One of the mysteries of the English language finally explained.
A tree of the yew family found only in Florida, with fetid leaves, branches, and timber.
Torreya taxifolia, family TaxaceaeAlso called Florida torreya
- ‘When American Forests reported on the status of endangered trees and their champions in 1996, four trees were on the brink: roundleaf birch, Florida torreya, key-tree cactus, and Santa Cruz cypress.’
- ‘The Florida torreya was listed as federally endangered in 1984 under the U.S. Endangered Species Act, and efforts are underway to re-establish this once thriving species in its native habitat.’
- ‘The park is named for the Florida torreya tree, a medium-sized evergreen found only along a short stretch of the Apalachicola.’
- ‘Florida yew is similar to the Florida torreya, another exceedingly rare tree in the yew family.’
- ‘In the 1950s, stinking cedars started to die off - it is believed due to a fungal disease - and by the mid-'60s, no mature trees remained.’
- ‘Endangered and threatened species, numbering 54 as of August 2003, include the key tree-cactus, Chapman rhododendron, Harper's beauty, fragrant prickly-apple, two species of pawpaw, four species of ming, and Florida torreya.’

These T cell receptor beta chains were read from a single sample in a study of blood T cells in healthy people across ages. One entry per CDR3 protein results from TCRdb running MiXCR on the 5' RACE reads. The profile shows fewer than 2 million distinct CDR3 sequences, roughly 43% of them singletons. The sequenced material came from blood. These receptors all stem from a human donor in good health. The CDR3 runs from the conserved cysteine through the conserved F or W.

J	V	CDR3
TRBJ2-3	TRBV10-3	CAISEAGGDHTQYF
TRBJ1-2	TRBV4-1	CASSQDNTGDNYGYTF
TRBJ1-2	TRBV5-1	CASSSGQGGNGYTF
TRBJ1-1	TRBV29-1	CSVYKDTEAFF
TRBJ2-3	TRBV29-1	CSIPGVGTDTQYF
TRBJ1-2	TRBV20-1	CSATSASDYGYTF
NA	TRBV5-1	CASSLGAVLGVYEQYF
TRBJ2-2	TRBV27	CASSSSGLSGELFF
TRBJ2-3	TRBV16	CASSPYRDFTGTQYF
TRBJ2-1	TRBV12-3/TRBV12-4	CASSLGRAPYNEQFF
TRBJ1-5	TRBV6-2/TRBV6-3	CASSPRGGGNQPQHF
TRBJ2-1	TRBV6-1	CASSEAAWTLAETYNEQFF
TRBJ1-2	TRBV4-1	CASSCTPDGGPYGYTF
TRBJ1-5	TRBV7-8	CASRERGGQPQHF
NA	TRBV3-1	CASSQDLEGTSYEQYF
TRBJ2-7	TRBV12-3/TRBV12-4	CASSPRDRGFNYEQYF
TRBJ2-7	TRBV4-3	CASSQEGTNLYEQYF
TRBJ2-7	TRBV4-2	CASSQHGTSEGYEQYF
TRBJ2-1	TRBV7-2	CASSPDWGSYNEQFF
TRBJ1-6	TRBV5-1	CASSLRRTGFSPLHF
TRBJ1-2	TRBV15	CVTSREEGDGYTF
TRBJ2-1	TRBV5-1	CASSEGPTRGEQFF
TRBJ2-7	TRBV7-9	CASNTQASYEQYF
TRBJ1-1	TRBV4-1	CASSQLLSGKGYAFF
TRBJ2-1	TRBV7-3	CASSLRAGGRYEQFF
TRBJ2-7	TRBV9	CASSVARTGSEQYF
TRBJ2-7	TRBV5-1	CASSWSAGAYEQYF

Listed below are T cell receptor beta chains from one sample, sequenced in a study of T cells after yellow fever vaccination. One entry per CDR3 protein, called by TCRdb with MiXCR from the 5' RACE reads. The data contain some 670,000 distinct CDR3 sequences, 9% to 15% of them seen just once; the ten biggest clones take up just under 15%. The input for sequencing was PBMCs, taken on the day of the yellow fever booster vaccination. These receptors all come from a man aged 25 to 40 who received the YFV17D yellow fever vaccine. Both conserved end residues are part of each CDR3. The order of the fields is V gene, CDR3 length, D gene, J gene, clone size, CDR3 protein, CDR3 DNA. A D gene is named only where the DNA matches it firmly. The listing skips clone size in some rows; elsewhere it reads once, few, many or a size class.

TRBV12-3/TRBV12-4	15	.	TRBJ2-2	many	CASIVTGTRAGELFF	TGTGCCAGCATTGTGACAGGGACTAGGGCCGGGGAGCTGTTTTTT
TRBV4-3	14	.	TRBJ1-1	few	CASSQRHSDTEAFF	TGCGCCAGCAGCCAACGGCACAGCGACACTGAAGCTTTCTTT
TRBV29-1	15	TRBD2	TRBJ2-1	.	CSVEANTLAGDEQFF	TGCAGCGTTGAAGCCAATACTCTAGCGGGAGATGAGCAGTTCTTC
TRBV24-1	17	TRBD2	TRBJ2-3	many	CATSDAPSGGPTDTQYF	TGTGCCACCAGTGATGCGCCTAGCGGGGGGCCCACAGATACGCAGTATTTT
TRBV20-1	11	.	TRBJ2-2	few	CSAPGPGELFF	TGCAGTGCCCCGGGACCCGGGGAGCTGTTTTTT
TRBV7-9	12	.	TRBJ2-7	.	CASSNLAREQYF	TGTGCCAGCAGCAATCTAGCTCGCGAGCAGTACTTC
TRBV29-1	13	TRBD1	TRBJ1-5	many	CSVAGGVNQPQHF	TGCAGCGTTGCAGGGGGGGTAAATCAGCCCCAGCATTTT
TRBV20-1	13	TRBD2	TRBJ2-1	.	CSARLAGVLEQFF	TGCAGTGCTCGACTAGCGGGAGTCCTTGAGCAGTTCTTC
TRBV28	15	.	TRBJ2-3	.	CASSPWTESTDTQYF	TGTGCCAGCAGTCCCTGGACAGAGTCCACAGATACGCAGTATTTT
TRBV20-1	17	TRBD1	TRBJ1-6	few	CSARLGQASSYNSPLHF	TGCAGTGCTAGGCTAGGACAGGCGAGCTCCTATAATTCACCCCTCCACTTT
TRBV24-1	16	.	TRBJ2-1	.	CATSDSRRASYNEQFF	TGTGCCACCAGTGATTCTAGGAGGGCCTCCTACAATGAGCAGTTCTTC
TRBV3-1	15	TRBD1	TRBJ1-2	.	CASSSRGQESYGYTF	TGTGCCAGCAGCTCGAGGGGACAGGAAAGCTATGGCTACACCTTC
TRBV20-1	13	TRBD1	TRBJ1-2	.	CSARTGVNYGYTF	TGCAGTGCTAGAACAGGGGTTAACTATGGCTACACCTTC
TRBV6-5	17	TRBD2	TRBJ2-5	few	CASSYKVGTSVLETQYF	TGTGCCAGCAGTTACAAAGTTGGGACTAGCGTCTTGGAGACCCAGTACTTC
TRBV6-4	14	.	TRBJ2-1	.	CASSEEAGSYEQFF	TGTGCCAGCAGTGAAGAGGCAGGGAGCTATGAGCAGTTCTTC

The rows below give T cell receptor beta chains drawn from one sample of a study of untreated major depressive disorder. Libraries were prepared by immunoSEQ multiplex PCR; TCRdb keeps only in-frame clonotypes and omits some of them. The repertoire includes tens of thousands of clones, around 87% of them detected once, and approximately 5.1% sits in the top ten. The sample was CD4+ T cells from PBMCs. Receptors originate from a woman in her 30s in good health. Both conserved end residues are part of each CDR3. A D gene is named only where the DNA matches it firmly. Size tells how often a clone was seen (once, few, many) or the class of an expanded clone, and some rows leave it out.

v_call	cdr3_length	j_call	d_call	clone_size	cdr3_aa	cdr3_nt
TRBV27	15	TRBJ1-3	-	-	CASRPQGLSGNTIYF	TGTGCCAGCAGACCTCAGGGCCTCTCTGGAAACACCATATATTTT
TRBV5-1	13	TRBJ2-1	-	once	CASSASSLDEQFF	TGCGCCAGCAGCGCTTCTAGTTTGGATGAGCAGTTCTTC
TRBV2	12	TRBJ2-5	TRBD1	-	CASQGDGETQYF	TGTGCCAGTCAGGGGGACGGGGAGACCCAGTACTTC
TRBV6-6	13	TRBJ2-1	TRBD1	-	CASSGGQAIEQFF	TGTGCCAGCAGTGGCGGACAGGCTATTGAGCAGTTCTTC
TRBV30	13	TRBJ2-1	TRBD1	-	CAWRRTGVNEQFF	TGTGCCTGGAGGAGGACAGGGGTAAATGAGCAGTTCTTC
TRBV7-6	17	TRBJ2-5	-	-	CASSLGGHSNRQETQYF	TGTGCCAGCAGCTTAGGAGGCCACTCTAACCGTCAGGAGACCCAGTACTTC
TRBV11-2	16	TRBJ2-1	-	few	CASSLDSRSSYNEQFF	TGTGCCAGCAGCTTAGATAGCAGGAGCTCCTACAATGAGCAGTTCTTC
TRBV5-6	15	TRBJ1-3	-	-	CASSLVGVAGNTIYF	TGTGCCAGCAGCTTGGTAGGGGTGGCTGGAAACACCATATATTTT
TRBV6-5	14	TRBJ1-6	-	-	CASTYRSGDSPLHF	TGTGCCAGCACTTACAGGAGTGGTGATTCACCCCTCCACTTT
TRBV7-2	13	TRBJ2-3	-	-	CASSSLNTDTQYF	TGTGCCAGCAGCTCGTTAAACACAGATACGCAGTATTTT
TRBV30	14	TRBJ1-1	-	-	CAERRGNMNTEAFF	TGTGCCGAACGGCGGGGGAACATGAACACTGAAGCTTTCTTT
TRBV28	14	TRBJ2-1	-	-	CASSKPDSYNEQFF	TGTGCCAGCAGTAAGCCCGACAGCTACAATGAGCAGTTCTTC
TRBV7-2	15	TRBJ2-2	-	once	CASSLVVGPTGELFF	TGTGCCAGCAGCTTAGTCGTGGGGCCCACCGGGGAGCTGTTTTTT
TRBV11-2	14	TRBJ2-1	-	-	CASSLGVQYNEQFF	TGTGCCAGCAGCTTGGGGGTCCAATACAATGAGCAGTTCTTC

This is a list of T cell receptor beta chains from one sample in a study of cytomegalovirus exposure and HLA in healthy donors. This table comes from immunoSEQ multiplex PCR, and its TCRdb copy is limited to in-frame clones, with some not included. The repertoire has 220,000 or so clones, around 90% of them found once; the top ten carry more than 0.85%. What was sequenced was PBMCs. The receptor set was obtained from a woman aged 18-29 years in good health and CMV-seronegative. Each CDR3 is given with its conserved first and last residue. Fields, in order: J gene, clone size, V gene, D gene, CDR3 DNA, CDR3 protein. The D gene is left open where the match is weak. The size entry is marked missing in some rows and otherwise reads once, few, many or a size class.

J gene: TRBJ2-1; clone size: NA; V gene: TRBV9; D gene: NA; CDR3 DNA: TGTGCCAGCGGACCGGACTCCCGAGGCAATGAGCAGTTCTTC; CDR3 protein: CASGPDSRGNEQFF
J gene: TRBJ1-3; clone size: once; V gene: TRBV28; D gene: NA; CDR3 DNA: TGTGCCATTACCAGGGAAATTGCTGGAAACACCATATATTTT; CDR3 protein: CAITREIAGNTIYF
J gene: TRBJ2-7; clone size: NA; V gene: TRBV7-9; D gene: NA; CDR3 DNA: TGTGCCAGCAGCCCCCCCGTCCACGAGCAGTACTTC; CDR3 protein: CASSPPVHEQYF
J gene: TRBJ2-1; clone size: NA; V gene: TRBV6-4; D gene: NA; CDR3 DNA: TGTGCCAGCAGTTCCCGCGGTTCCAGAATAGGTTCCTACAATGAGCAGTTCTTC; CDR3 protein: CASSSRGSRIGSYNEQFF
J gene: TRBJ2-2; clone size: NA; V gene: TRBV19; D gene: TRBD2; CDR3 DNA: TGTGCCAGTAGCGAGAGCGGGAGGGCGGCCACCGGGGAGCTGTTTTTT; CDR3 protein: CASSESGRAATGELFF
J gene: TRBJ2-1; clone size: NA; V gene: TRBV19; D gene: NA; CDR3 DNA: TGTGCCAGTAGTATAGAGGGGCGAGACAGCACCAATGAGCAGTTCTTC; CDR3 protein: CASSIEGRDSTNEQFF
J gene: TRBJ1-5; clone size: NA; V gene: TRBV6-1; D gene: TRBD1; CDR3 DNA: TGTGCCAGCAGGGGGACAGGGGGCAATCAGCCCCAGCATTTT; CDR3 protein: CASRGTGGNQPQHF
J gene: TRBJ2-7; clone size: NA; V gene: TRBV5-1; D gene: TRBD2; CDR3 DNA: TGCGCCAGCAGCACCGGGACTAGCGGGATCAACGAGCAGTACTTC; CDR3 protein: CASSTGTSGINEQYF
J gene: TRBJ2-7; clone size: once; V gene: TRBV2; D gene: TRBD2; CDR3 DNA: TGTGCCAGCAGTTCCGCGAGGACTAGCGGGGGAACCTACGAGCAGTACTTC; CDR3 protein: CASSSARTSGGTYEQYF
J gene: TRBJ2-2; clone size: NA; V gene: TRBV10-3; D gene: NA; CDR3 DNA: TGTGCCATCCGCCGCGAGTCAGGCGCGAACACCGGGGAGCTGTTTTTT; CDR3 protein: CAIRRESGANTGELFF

- ‘T. taxifolia, or stinking cedar, is an extremely rare conifer that once towered fifty feet above the forested ravines of the Apalachicola drainage system in northern Florida.’
- ‘A study of on-site preservation of Florida torreya by The Nature Conservancy, now largely completed, has greatly improved census information on wild populations.’
- ‘He brought the Florida torreya tree to the attention of science and named it after Dr. Torrey.’
- ‘Probably every existing Florida torreya in its present native habitat is a product of vegetative reproduction.’
- ‘The preserve protects two of the world's rarest evergreens, the Florida torreya and Florida yew.’
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